I was reading up about weather storms and wondered why it is that most storms are named after women. I couldn’t seem to find a definitive answer though – some sites indicated that a few decades ago it was usual to assign female names to hurricanes but no other storms (heaven only knows why); however if you look around the globe, storms in the West Indies used to assign the names of Saints to their bad weather, e.g. Hurricane Santa Ana and after a book by about a storm named Maria by novelist and historian George R. Stewart, naming storms gained popularity.

*During World War II, US Army and Navy meteorologists responsible for plotting the movement of storms across the western part of the Pacific Ocean began to use names for cyclones in their forecasts.

In 1953, meteorologists in the United States began using female names for hurricanes. A quarter-century later, meteorologists began naming storms with both male and female names, first in the eastern Pacific Ocean, followed by the Atlantic Ocean and Gulf of Mexico one year later.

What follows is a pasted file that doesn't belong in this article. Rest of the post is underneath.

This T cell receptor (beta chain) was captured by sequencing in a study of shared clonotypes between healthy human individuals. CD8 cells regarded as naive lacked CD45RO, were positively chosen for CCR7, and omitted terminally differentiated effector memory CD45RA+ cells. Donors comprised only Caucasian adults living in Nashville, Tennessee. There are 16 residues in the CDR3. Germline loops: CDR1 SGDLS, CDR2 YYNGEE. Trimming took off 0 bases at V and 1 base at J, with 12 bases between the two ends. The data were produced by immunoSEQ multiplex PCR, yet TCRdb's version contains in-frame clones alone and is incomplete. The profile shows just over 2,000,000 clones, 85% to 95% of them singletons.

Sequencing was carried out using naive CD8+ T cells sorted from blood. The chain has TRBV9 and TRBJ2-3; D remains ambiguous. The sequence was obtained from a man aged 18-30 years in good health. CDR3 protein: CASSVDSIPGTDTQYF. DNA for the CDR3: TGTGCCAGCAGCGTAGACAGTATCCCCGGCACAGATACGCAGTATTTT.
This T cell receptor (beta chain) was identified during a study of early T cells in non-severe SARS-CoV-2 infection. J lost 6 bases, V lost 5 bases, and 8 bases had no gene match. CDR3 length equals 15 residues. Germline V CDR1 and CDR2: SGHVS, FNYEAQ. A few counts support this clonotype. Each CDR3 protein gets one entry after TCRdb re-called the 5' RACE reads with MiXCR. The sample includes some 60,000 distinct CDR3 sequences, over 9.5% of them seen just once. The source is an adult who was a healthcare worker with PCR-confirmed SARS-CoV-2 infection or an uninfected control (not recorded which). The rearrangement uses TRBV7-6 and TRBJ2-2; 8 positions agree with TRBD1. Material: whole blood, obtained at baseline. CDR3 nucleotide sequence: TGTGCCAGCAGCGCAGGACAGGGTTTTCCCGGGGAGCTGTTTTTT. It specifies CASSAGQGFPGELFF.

Today the World Meteorological Organization is responsible for the lists of names used for hurricanes across the globe in the five oceans.

Then, in 2015, the UK Met Office and Ireland’s National Met Services collaborated to experiment with a new way to name windstorms expected to affect the United Kingdom and Ireland.

This brings us to an expected storm predicted to hit our shores soon – and they’ve named her Doris.

Now, I don’t about you, but when I hear the name Doris (and the UK has quite a few famous people named Doris), it doesn’t really conjure up the idea of a wild storm, lashing the coastline and creating watery havoc.

Now that I’ve read up a bit more about the how and why of how wild weather is named, I do understand the method, but honestly, Storm Doris? Brings to mind more crumpets and tea indoors I’d say.

Anyhow, with the approach of Doris, it would seem best to batten down the hatches, and make sure your water boiler’s switched on and ready to provide you with a continual supply of hot water for the aforementioned tea and hot drinks that you should have with your crumpets or elevenses.

*excerpts from an article at CNN.